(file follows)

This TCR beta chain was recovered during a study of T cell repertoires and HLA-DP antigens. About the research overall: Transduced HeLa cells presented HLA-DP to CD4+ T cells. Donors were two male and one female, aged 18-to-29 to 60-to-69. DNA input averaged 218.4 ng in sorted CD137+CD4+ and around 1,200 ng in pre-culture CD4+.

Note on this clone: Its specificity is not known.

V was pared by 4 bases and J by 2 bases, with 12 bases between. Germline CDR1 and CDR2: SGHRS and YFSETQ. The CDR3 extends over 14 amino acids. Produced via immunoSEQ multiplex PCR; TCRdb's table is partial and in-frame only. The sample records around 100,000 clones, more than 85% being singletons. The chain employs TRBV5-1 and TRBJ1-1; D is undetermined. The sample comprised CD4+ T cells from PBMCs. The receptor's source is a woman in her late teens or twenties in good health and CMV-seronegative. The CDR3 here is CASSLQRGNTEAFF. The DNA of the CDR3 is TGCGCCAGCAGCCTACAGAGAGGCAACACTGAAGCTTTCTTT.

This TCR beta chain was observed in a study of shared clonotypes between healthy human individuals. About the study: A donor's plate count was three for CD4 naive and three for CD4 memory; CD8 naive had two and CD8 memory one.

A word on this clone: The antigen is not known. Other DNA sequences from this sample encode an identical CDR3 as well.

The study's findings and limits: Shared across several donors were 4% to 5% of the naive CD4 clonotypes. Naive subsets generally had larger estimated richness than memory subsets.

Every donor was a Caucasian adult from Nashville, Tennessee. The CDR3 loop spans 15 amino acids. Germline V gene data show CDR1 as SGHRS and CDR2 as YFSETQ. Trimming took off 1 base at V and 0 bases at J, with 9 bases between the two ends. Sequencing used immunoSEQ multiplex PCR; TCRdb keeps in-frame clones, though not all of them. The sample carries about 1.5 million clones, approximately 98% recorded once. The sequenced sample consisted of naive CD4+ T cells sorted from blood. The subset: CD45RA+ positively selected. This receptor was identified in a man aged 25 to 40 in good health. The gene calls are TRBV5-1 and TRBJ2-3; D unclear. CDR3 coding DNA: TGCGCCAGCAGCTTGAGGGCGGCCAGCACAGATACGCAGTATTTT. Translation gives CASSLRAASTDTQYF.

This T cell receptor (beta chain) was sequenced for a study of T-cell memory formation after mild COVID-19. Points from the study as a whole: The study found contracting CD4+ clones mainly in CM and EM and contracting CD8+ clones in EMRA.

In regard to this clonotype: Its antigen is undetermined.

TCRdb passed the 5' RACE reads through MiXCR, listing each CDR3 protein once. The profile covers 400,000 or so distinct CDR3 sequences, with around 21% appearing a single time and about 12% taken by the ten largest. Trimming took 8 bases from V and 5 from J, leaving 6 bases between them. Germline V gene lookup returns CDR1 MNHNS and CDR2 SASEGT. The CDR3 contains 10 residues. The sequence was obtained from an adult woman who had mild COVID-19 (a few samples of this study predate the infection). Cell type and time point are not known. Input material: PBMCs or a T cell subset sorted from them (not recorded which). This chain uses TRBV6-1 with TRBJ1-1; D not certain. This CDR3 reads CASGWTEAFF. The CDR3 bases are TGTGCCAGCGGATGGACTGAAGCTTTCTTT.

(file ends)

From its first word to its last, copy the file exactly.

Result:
This TCR beta chain was recovered during a study of T cell repertoires and HLA-DP antigens. About the research overall: Transduced HeLa cells presented HLA-DP to CD4+ T cells. Donors were two male and one female, aged 18-to-29 to 60-to-69. DNA input averaged 218.4 ng in sorted CD137+CD4+ and around 1,200 ng in pre-culture CD4+.

Note on this clone: Its specificity is not known.

V was pared by 4 bases and J by 2 bases, with 12 bases between. Germline CDR1 and CDR2: SGHRS and YFSETQ. The CDR3 extends over 14 amino acids. Produced via immunoSEQ multiplex PCR; TCRdb's table is partial and in-frame only. The sample records around 100,000 clones, more than 85% being singletons. The chain employs TRBV5-1 and TRBJ1-1; D is undetermined. The sample comprised CD4+ T cells from PBMCs. The receptor's source is a woman in her late teens or twenties in good health and CMV-seronegative. The CDR3 here is CASSLQRGNTEAFF. The DNA of the CDR3 is TGCGCCAGCAGCCTACAGAGAGGCAACACTGAAGCTTTCTTT.

This TCR beta chain was observed in a study of shared clonotypes between healthy human individuals. About the study: A donor's plate count was three for CD4 naive and three for CD4 memory; CD8 naive had two and CD8 memory one.

A word on this clone: The antigen is not known. Other DNA sequences from this sample encode an identical CDR3 as well.

The study's findings and limits: Shared across several donors were 4% to 5% of the naive CD4 clonotypes. Naive subsets generally had larger estimated richness than memory subsets.

Every donor was a Caucasian adult from Nashville, Tennessee. The CDR3 loop spans 15 amino acids. Germline V gene data show CDR1 as SGHRS and CDR2 as YFSETQ. Trimming took off 1 base at V and 0 bases at J, with 9 bases between the two ends. Sequencing used immunoSEQ multiplex PCR; TCRdb keeps in-frame clones, though not all of them. The sample carries about 1.5 million clones, approximately 98% recorded once. The sequenced sample consisted of naive CD4+ T cells sorted from blood. The subset: CD45RA+ positively selected. This receptor was identified in a man aged 25 to 40 in good health. The gene calls are TRBV5-1 and TRBJ2-3; D unclear. CDR3 coding DNA: TGCGCCAGCAGCTTGAGGGCGGCCAGCACAGATACGCAGTATTTT. Translation gives CASSLRAASTDTQYF.

This T cell receptor (beta chain) was sequenced for a study of T-cell memory formation after mild COVID-19. Points from the study as a whole: The study found contracting CD4+ clones mainly in CM and EM and contracting CD8+ clones in EMRA.

In regard to this clonotype: Its antigen is undetermined.

TCRdb passed the 5' RACE reads through MiXCR, listing each CDR3 protein once. The profile covers 400,000 or so distinct CDR3 sequences, with around 21% appearing a single time and about 12% taken by the ten largest. Trimming took 8 bases from V and 5 from J, leaving 6 bases between them. Germline V gene lookup returns CDR1 MNHNS and CDR2 SASEGT. The CDR3 contains 10 residues. The sequence was obtained from an adult woman who had mild COVID-19 (a few samples of this study predate the infection). Cell type and time point are not known. Input material: PBMCs or a T cell subset sorted from them (not recorded which). This chain uses TRBV6-1 with TRBJ1-1; D not certain. This CDR3 reads CASGWTEAFF. The CDR3 bases are TGTGCCAGCGGATGGACTGAAGCTTTCTTT.